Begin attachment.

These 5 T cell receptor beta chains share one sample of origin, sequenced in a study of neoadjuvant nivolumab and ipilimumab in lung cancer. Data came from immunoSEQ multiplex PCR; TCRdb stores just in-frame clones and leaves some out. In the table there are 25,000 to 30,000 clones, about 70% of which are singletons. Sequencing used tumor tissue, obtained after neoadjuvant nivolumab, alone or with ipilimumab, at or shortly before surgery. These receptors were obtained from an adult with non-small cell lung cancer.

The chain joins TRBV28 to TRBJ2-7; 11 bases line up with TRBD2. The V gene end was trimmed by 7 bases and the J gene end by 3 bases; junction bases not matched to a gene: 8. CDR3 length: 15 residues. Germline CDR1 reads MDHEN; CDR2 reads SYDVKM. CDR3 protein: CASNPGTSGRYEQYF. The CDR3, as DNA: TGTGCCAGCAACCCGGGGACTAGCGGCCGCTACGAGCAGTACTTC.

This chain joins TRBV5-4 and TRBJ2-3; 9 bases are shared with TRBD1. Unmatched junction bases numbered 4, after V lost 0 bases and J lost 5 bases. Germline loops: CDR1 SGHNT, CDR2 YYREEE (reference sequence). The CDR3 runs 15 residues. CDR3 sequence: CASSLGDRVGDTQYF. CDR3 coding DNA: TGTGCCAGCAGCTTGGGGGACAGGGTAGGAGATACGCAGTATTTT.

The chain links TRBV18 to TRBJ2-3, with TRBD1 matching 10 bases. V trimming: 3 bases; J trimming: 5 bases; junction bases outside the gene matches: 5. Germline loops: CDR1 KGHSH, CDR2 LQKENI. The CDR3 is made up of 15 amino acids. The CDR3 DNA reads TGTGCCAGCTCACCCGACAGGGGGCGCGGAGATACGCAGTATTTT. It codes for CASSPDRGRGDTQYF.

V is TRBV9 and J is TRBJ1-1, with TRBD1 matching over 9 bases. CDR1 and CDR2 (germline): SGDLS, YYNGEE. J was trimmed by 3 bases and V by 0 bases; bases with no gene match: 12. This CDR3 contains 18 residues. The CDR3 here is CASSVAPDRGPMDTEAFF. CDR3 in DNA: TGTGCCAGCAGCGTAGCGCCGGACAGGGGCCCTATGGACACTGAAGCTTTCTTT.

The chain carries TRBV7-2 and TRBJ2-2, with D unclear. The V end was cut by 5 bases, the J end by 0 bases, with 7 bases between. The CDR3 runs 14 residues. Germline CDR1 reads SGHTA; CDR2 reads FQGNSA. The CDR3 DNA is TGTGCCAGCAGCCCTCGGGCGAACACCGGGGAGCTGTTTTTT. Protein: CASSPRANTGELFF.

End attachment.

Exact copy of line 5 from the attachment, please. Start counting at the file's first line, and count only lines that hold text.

V is TRBV9 and J is TRBJ1-1, with TRBD1 matching over 9 bases. CDR1 and CDR2 (germline): SGDLS, YYNGEE. J was trimmed by 3 bases and V by 0 bases; bases with no gene match: 12. This CDR3 contains 18 residues. The CDR3 here is CASSVAPDRGPMDTEAFF. CDR3 in DNA: TGTGCCAGCAGCGTAGCGCCGGACAGGGGCCCTATGGACACTGAAGCTTTCTTT.